See article in its original context here by Suzanne Sandow for Stage Whispers.
Savages is a rich, rewarding powerful theatrical investigation of the type of masculine reality, relationships and circumstances that support, what is ultimately, predatory anti-social behavior.
It is based on the Dianne Brimble case and explores events leading up to the discovery of her body in the small cabin on a P&O Cruse Ship that was occupied by the men who drugged and assaulted her.
There is a strong sense of ensemble and all actors excel in their roles working with courageous commitment to the text, that moves smoothly from the heightened poetic to simple naturalism, in an incisively complimentary staging by director Susie Dee.
The work is cleverly placed on an abstracted stylized set (Marg Horwell) – inferring a number of environments including; underneath a bridge, a drawbridge, a ships hull, a ships deck and a disco whilst lights (Andy Turner) greatly assist in creating atmosphere. Sound created by Kelly Ryall is used to powerful effect both naturalistically and symbolically. It infers, cruelty, harsh alienation and, at times, expresses a dark foreboding.
Fueled by alcohol and years of disappointing miss-communication with the ‘fair sex,’ these blokes affirm each other’s sense of failure. They nurture a lustful misogyny through the deeply binding bond, and knowing intimacy, of the type of impaired mateship that ‘others’ women. They are all needy and craving love but heinous and destructive in their hostile desperation.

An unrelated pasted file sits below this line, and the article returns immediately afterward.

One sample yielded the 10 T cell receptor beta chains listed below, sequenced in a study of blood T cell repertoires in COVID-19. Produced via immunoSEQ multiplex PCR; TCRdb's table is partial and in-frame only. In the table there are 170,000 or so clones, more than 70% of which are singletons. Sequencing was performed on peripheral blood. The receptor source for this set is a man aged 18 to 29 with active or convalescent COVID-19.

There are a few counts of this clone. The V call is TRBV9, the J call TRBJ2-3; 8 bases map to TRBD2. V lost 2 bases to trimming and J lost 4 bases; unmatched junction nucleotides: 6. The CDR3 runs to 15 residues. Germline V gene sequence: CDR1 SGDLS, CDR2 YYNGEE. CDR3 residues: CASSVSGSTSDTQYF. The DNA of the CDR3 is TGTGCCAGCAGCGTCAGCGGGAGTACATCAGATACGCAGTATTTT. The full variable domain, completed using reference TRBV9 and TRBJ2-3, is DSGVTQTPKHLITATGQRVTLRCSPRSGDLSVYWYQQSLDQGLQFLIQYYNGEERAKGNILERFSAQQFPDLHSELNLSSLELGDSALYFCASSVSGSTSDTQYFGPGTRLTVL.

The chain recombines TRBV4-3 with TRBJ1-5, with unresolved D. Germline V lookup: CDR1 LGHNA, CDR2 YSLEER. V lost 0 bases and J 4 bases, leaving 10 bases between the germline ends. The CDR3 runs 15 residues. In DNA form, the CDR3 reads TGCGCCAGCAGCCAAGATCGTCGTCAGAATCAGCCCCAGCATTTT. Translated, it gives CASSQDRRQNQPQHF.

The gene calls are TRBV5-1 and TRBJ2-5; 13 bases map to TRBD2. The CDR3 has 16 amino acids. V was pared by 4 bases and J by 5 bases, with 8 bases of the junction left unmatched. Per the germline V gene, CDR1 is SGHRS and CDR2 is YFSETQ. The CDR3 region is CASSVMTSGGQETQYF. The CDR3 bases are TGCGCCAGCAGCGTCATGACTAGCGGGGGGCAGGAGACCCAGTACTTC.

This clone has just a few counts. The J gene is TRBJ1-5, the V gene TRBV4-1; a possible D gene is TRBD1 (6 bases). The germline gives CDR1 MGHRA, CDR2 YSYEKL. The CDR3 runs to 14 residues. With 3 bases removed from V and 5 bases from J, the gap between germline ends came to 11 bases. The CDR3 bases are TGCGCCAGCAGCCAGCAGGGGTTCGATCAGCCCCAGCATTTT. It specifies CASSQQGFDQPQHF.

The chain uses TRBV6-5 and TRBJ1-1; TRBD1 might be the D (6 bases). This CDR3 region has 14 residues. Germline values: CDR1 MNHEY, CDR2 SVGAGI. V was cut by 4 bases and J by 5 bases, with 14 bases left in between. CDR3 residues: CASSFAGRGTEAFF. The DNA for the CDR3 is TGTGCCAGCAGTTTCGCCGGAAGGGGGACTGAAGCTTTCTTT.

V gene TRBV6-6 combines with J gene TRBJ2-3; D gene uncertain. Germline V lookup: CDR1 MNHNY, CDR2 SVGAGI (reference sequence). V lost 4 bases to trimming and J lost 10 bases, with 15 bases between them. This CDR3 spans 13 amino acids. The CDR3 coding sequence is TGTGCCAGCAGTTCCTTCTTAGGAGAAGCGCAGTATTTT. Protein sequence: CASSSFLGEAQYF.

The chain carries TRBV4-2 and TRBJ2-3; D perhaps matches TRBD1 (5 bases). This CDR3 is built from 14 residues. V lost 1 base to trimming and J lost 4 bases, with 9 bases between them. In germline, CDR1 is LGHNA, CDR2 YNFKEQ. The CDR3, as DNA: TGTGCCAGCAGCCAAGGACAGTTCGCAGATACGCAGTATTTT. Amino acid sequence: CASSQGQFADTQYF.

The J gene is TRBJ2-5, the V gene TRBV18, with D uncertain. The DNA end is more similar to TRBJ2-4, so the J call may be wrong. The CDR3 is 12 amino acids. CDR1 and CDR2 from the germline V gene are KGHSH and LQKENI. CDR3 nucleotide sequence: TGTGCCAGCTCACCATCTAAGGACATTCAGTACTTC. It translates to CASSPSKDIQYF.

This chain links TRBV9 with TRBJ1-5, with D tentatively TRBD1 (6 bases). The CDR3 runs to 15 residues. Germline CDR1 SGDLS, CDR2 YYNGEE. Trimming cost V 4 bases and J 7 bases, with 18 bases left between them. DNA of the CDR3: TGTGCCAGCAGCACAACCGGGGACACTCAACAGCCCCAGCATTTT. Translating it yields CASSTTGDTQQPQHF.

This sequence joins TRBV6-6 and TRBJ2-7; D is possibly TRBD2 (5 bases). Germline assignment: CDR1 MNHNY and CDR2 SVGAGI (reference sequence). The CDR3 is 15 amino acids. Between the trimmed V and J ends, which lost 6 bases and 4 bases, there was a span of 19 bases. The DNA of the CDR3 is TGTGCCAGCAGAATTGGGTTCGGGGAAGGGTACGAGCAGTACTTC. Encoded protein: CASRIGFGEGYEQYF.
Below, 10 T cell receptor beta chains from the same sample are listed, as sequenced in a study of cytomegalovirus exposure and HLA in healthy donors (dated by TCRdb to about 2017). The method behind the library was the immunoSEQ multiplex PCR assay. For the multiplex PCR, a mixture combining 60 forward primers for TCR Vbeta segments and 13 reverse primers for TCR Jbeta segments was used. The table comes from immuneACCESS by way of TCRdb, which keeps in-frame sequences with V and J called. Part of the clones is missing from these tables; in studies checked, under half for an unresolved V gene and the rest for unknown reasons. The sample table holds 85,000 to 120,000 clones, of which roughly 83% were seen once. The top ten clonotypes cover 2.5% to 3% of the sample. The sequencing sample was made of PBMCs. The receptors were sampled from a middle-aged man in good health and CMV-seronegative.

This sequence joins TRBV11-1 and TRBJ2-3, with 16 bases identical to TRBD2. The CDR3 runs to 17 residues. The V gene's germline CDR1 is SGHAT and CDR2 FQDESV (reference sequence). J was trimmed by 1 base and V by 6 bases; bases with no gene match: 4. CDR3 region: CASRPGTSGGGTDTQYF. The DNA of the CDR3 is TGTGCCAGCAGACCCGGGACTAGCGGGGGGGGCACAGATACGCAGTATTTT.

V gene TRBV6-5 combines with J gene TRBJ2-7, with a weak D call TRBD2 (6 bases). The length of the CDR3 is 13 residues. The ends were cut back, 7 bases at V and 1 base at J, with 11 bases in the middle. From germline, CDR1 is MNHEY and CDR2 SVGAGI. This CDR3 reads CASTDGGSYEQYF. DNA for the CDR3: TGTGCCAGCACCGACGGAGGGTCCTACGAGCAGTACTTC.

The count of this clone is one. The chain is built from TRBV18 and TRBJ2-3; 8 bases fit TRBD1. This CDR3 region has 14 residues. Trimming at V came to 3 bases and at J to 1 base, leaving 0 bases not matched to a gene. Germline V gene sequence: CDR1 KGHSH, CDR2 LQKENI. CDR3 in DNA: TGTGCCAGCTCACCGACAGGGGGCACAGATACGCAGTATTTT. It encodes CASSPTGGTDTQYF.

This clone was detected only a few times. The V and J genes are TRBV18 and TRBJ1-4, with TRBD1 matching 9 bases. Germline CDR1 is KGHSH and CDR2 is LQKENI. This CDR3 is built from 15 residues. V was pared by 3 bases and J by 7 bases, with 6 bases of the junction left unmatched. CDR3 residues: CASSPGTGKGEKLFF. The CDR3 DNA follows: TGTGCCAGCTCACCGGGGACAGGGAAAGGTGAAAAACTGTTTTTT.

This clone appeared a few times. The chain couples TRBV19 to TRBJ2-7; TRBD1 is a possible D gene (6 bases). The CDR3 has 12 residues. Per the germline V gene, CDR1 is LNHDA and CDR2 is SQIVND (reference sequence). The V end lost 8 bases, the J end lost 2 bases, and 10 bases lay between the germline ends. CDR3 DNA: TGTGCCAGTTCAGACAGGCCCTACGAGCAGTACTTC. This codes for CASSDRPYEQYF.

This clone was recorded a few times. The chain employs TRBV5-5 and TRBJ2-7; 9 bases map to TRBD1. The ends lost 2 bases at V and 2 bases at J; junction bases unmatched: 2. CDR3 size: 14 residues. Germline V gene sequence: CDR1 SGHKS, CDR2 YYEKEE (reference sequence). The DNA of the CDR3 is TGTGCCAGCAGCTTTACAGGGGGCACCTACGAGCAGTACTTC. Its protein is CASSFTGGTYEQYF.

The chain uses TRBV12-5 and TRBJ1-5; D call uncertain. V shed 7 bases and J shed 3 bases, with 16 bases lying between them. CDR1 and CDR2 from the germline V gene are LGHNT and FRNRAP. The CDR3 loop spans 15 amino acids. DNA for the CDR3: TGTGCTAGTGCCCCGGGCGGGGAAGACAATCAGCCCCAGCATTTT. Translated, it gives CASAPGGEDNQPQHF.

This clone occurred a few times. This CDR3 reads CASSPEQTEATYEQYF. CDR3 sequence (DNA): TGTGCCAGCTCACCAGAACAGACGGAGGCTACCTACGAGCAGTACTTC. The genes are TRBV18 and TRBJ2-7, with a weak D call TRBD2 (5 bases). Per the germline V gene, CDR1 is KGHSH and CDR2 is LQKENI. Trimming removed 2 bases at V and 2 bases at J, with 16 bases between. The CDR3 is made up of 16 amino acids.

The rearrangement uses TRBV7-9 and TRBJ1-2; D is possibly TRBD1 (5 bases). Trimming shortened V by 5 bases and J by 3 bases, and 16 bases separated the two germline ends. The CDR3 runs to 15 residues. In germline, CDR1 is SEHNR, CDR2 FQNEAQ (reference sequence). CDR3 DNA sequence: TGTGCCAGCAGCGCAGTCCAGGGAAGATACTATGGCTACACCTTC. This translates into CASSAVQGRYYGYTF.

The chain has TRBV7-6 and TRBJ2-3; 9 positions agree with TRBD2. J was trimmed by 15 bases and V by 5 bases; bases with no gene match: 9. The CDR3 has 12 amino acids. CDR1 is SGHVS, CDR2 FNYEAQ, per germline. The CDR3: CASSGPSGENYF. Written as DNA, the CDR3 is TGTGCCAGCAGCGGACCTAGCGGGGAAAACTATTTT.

Alienation, limited communication skills and possibly intelligence, thwarted expectations, harsh treatment of one another; dishonesty and manipulation all come into play. In almost all cases the men lack adequate nurturing love in their lives and have some difficulties relating comfortably and appropriately to their Mothers. They also lack basic lack skills for constructive introspection and the emotional intelligence that we are beginning to understand is so important to teach children and particularly boys at school.
Parallels can be drawn with the film The Boys in that they both explore events leading up to the actual crimes. Though this work is perhaps more probing and less terrifying than the film of The Boys by Gordon Graham and adapted by Stephen Sewell.
This timely work is engrossing theatre.
Images: (top) Luke Elliot, James O’Connell, Mark Tregonning and Lyall Brooks & (lower) James O’Connel, Luke Ellio, Mark Tregonning and Lyall Brooks. Photographer: Sarah Walker.